A blender from the 1960s, a restored 1936 piano. What I learned from clearing out my childhood home

A blender from the 1960s, a restored 1936 piano. What I learned from clearing out my childhood home

NEW YORK — It’s been eight months since I last closed the door of my childhood home in suburban New Jersey and said goodbye to more than half a century of memories.

Sometimes I still have trouble letting it go.


Mom passed away in February 2023 after a short battle with cancer. My sister and I didn’t want to sell the family home right away, but we quickly realized that we couldn’t maintain it in the fastidious way my mother had done since she and my father bought it in 1962. But more importantly: without mother, our house would have become just a house.

Losing my mother, my best friend, was hard enough. The dismantling of my childhood home only deepened her loss – and made me reflect on my own legacy. My mother’s home had been the center of gatherings for relatives and friends who enjoyed her Italian cuisine of manicottis, chicken cutlets and pastries and then gathered around her restored 1936 baby grand piano, singing show tunes – sometimes off key.

So how do you declutter a family home to prepare for sale, while honoring Mom’s passion for all things culture and love of family?

My parents weren’t hoarders, and every year they forced my sister and me to clear more stuff from the attic. But Mom still had many memories, most of them neatly stored in the attic. They ran the gamut from her study notebooks to outfits from our childhood. There were hundreds of record albums and 80 labeled carousel boxes filled with 5,000 slides.

Over the years, Mom had repeatedly warned us not to throw things away or simply give everything away after her death. It’s NOT stuff, she would say. She wanted us to treat her home with respect.

After my mother died, my sister and I quickly made a plan to honor her wishes, figuring out which items to keep, which to give to family and friends, which to donate—and which to simply get rid of. to throw.

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In my early stages of grief, everything was a memento, including my late father’s thick technical books and all the scribbled handwritten notes my mother left around the house. I’ve gone through everything. But I quickly realized that I needed to focus on preserving her most beloved possessions while providing a home for other items that reflected her spirit. I live in an apartment in Manhattan, so I had to declutter.

Mother loved her home. After Dad passed away in 2002, she decided to hold on to the house that had become a repository of little treasures she had collected over the years, or from her own childhood. There were works of art from our time living abroad in Italy and the Netherlands, and our childhood bedroom – still in pristine condition. There were many books. And her kitchen was filled with a mix of high-end cookware and old items that were decades old: an 80-year-old flour sifter from her mother-in-law’s kitchen, a working blender from the 1960s and an old food scale from the 1940s. .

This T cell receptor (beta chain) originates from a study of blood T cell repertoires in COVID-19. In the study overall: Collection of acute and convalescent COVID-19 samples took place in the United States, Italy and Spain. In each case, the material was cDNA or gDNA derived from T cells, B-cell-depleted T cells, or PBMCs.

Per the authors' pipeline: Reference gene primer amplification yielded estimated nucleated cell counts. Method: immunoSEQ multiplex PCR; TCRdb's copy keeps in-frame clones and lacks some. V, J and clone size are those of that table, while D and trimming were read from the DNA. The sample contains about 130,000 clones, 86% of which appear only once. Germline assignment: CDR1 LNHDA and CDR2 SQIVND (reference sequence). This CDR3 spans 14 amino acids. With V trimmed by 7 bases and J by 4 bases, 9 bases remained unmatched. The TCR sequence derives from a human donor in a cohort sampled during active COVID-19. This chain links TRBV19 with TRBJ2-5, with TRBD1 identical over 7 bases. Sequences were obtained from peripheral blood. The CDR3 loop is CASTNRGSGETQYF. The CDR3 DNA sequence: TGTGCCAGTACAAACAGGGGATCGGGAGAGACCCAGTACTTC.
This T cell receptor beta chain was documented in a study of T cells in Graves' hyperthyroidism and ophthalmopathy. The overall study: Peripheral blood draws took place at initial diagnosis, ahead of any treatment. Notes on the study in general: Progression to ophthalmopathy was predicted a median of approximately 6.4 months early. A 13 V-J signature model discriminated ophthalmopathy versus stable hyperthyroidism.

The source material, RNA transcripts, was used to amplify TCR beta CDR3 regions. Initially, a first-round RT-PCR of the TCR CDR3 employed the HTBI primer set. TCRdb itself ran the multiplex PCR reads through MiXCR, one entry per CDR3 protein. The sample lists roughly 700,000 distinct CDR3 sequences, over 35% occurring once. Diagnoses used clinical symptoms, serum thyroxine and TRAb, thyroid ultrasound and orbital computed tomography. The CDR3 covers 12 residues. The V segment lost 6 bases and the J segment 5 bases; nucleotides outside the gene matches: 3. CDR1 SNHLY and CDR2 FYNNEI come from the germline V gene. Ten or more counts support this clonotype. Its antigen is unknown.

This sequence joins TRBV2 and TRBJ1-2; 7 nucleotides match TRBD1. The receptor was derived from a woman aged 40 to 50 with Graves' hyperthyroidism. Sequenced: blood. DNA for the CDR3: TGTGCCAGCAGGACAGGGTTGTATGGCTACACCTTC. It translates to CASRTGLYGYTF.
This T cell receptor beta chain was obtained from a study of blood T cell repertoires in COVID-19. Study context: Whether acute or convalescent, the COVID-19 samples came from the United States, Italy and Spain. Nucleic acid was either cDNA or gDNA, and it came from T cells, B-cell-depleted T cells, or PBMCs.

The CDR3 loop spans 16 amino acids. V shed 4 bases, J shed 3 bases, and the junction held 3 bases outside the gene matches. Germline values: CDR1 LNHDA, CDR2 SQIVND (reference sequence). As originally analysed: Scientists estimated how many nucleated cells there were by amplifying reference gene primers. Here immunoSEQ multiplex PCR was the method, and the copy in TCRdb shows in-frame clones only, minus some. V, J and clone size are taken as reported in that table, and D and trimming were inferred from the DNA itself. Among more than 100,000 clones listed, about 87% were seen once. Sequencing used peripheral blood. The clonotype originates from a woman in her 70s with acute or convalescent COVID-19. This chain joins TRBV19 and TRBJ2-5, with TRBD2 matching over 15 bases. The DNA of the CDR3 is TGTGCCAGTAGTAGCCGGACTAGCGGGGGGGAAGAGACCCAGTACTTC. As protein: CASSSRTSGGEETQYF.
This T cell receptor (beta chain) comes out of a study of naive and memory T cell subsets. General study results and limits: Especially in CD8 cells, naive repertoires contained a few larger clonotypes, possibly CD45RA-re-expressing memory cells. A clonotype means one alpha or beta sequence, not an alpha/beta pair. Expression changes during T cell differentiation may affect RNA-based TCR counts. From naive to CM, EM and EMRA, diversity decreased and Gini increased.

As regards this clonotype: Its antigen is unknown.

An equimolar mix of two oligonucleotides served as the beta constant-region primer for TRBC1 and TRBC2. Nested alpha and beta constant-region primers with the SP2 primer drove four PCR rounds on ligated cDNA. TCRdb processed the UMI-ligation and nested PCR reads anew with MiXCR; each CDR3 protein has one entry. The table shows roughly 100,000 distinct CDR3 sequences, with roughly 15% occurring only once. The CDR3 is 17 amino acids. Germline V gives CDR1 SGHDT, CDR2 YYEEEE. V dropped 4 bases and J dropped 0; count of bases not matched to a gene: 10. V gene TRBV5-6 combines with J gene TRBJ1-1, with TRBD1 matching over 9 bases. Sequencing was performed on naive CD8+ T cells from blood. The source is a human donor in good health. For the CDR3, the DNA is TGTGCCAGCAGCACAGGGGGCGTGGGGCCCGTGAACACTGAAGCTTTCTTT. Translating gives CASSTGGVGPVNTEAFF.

My mother wanted us to have an estate sale for some items we didn’t want, but an estate representative came to our house and told us what we already knew: younger generations don’t like “brown furniture,” like wooden china cabinets. and old stuff.

This is how we learned to be creative.

My parents’ dining room set went to our friend’s family in Georgia. The new owners of Mom’s house wanted some stuff. My sister and I took a lot of furniture, rugs and kitchen utensils with us. We thought we could make space by giving away things from our homes that didn’t mean much.

We also did some redecoration. My sister took the old wooden sleds and remodeled them as holiday decorations. I have plans to convert the wooden high chair where I kept my childhood dolls into a plant stand.

The most challenging and emotional task: figuring out what to do with the piano I’ve been playing since I was seven. Playing the piano was a tradition my mother passed down from her family.

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Some charities were only interested in pianos less than twenty years old. I panicked. It broke my heart to give it up, but I already had a piano that I inherited from my uncle.

Then a stroke of luck. My mother’s piano tuner, who came to the house to appraise it for donation, expressed interest in purchasing it and then reselling it to a musician. I think Mom orchestrated that deal from heaven. Still, it was a gut punch to see that piano roll out of the house.

It’s now been a year since my mother passed away and I have successfully unloaded 75 boxes of her things into my apartment. In the meantime, I got rid of a lot of my own stuff that I didn’t care about. I gave away my couch so I could get it from my mother. I traded some of my art for my mother’s. My sister came from Boston to help me redecorate my apartment and make room for some of my mother’s belongings. And I’ve successfully organized and edited thousands of slides.

My kitchen? It now holds my mother’s things, including the old blender and strainer, along with my own accessories.

Cleaning out my mother’s house allowed me to fully appreciate her passion for a life of family, art, books, and travel. She taught us the value of buying and maintaining quality things – and preserving family history.

When I walk through my apartment, where my parents’ and my own belongings now reside, I often get teary-eyed. I have no children, so after my death will others take the time to carefully sort through my belongings, as I did with my mother? Or do they just throw them away?

I try not to think about it. Instead, I play a Broadway tune on my piano and then go to my kitchen to prepare another Italian meal—manicottis—for some friends. I get out the old blender to make tomato sauce. I’m comforted by the hum of the machine, knowing Mom would be proud.